CBSE Class 10 Physics Revision Notes for The Human Eye and The Colourful World
In CBSE Class 10, Physics is a combination of theoretical and practical knowledge. Physics can be one of the toughest subjects to understand. In the CBSE Class 10 Physics syllabus, there are crucial topics such as electricity, magnetic effects of electric current, refraction of light, etc. Through the Physical Practical Class 10 CBSE sessions, you dive deeper into how things work. TopperLearning presents study materials for CBSE Class 10 Physics which will help you to effectively prepare for your final examination. Our Physics study materials are prepared by subject experts and include video lessons, revision notes, question banks, sample papers and past years' question papers.
Knowledge of physics gained through theories and Science practicals for Class 10 CBSE Physics can be a stepping stone towards great career profiles such as a physicist or an inventor. Even if you do not want to pursue a career related to Physics, the concepts learned through your CBSE Class 10 Physics chapters can make you a smarter person.
To help you with Physics learning, we have prepared the best CBSE Class 10 Physics notes with concept videos. You will enjoy learning complex concepts with ease using our video lessons created by our Physics experts. Additionally, practice the questions from our CBSE Class 10 Physics Question Bank and sample papers to face your Physics exam with full confidence.
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Human Eye and the Colourful World
- The human eye is an important and valuable sense organ which uses light and enables us to see the colourful world around us.
- The various parts of the human eye and their respective functions include
|Cornea||Protective layer of the eye
Refraction of light rays entering the eye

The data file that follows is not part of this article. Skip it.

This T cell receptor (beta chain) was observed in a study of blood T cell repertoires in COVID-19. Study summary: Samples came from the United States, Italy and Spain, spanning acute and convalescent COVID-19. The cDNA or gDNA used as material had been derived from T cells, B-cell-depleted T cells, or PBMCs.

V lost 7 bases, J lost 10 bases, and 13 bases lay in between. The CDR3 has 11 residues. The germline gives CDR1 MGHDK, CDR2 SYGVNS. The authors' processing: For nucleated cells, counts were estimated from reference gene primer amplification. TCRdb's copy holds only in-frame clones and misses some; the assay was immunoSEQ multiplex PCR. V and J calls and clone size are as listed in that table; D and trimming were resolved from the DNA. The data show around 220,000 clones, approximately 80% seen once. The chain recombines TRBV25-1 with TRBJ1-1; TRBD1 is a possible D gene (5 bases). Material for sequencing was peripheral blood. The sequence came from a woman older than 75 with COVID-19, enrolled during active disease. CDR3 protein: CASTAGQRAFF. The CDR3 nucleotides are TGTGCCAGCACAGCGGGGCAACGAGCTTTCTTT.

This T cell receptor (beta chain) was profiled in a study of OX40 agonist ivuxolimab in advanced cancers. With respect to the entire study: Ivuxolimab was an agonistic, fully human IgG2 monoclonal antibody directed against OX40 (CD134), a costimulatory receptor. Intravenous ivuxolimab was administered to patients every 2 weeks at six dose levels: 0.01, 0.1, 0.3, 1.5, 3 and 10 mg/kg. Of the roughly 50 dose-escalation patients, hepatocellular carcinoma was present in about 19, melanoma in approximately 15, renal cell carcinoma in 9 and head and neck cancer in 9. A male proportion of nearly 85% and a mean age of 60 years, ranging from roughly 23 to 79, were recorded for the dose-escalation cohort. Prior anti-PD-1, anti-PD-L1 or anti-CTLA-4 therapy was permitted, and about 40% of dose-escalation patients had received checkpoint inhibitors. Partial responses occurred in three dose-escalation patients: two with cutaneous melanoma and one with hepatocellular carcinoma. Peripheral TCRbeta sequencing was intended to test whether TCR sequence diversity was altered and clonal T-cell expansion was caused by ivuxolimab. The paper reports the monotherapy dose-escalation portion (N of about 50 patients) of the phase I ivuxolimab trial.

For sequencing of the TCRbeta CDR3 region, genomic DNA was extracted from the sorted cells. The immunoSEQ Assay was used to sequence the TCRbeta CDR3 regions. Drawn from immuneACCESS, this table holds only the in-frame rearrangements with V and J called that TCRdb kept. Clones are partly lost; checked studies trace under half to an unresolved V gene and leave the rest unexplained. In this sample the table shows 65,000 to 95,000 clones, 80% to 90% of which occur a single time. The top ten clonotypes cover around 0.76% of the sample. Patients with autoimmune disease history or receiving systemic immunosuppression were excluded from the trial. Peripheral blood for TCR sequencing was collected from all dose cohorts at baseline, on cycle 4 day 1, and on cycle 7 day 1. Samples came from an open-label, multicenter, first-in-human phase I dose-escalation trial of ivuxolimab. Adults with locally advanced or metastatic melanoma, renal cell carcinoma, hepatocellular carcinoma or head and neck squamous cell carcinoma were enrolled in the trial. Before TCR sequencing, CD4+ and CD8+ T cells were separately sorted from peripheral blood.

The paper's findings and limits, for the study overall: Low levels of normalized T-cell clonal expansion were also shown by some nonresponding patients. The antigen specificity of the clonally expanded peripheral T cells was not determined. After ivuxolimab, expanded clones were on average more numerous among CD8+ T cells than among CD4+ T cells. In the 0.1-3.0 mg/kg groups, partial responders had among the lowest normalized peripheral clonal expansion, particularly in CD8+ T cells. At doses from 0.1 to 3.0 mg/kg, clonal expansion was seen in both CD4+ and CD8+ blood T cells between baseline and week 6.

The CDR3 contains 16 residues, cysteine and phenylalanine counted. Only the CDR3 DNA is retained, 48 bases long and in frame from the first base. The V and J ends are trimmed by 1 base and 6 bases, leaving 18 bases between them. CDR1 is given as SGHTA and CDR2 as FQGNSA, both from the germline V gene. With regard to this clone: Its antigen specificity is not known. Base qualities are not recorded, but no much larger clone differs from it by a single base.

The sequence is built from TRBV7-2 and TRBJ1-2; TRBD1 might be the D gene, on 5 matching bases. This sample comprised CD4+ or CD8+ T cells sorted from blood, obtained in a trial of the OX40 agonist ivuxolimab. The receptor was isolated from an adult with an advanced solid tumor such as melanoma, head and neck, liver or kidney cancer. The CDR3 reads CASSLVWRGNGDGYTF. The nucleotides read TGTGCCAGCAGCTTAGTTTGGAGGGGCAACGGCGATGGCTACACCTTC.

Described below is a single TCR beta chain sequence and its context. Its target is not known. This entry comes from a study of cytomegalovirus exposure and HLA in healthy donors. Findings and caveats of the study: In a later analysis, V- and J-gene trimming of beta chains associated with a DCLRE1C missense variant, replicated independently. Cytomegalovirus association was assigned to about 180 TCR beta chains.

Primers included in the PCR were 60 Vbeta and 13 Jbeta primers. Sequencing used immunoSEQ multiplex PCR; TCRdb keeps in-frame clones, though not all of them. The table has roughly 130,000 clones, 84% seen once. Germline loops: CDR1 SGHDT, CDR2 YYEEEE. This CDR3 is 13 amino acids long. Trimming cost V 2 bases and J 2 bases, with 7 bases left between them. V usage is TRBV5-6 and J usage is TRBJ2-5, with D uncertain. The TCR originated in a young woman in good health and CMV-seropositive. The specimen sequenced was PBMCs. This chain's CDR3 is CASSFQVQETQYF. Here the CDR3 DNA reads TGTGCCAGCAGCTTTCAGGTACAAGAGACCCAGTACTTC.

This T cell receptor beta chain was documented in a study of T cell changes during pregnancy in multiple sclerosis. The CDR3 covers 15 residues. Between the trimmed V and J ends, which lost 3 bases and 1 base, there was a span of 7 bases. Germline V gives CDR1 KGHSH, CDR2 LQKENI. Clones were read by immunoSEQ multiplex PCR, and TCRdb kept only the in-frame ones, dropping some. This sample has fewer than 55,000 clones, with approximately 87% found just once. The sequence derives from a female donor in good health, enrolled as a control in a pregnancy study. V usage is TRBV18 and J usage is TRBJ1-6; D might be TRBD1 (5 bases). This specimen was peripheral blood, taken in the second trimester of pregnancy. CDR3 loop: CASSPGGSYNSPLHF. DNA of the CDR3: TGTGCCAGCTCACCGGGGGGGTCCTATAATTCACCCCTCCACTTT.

|Eye lens||Adjust the focal length and form an inverted image of the object on the retina|
|Pupil||Regulates the amount of light entering the eye|
|Iris||Controls the size of the pupil|
|Retina||Acts as a screen for forming the image|
|Ciliary muscles||Adjust the thickness of the lens|
|Optic nerves||Send signals to the brain|
- The image of any object seen persists on the retina for of a second, even after the removal of the object. This continuance of sensation on the eye for some time is called persistence of vision.
- The numerous light-sensitive cells contained in the retina of the eye are of two types:
- Rod-shaped cells which respond to the brightness or intensity of light.
- Cone-shaped cells which respond to the colour of light.
Power of Accommodation of the Human Eye
- Power of accommodation of the eye is the ability of the eye to observe distinctly the objects, situated at widely different distances from the eye, on account of change in the focal length of the eye lens by the action of the ciliary muscles holding the lens.
- The farthest point up to which the eye can see objects clearly is called the far point (F) of the eye. It is ideally infinity for a normal eye.
- The point of closest distance at which an object can be seen clearly by the eye is called the near point (N) of the eye. For a normal eye, the near point is 25 cm, which is called the least distance of distinct vision (d) of a normal eye.
- The distance between the far point (F) and near point (N) is called the range of vision of the eye.
Defects of Vision
- Myopia or Short-Sightedness
A person with myopia can see nearby objects clearly but cannot see distant objects distinctly, as if the far point of the eye has shifted from infinity to some particular distance from the eye.